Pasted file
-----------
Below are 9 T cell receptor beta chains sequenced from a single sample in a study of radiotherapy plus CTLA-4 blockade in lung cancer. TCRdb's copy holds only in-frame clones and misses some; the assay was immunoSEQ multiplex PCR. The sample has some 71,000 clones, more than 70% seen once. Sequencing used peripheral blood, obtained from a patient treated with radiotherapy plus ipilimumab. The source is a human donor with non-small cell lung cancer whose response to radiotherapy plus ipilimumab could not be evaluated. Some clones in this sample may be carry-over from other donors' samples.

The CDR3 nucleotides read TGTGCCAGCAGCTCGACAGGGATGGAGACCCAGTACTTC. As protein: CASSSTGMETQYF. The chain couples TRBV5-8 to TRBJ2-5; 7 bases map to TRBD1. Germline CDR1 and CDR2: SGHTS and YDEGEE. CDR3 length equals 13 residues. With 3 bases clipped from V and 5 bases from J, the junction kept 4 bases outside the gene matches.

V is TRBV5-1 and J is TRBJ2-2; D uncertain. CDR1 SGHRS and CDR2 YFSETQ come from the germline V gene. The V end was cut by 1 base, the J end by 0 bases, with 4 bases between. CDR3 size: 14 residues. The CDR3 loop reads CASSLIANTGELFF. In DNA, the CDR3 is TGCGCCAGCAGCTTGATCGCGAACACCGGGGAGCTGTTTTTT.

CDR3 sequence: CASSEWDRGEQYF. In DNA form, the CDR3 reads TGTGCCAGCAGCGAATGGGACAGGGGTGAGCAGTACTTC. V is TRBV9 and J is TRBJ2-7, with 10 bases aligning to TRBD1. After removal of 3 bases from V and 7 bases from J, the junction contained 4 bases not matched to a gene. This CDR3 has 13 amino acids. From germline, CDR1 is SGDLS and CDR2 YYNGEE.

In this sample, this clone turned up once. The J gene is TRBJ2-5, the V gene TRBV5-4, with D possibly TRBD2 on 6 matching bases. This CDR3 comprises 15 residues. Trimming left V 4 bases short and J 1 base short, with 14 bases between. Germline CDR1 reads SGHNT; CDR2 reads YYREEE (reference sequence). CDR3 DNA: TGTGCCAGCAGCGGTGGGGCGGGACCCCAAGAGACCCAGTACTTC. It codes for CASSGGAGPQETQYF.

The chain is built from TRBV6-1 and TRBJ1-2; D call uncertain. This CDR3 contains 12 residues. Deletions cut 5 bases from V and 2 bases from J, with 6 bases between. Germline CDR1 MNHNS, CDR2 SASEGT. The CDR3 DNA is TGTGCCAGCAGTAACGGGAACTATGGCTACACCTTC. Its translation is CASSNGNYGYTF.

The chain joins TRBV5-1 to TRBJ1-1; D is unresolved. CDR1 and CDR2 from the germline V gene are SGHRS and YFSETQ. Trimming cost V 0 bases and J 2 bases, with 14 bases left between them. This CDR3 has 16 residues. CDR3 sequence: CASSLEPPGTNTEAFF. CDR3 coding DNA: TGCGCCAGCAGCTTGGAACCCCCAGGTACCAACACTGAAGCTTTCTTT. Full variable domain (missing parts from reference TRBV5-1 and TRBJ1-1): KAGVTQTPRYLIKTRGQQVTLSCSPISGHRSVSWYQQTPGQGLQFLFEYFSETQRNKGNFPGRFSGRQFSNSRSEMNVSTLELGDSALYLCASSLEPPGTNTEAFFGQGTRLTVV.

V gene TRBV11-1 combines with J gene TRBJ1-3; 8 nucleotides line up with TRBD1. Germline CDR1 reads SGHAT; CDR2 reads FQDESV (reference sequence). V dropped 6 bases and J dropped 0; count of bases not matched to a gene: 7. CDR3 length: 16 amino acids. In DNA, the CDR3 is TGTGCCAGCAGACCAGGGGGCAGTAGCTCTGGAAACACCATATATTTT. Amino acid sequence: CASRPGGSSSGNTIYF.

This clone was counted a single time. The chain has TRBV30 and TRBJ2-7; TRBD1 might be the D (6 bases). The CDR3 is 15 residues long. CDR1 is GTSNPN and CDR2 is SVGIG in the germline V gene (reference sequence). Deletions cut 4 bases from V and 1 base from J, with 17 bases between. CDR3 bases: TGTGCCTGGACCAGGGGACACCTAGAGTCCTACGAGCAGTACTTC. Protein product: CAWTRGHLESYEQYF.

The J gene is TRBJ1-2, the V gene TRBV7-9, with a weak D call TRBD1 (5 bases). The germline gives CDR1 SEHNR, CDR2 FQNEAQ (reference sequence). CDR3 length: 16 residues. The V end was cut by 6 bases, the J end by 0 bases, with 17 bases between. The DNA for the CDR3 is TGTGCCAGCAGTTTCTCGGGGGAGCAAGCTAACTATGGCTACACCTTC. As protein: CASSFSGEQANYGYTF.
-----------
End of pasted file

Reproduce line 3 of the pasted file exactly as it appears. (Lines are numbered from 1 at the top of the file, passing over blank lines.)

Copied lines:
V is TRBV5-1 and J is TRBJ2-2; D uncertain. CDR1 SGHRS and CDR2 YFSETQ come from the germline V gene. The V end was cut by 1 base, the J end by 0 bases, with 4 bases between. CDR3 size: 14 residues. The CDR3 loop reads CASSLIANTGELFF. In DNA, the CDR3 is TGCGCCAGCAGCTTGATCGCGAACACCGGGGAGCTGTTTTTT.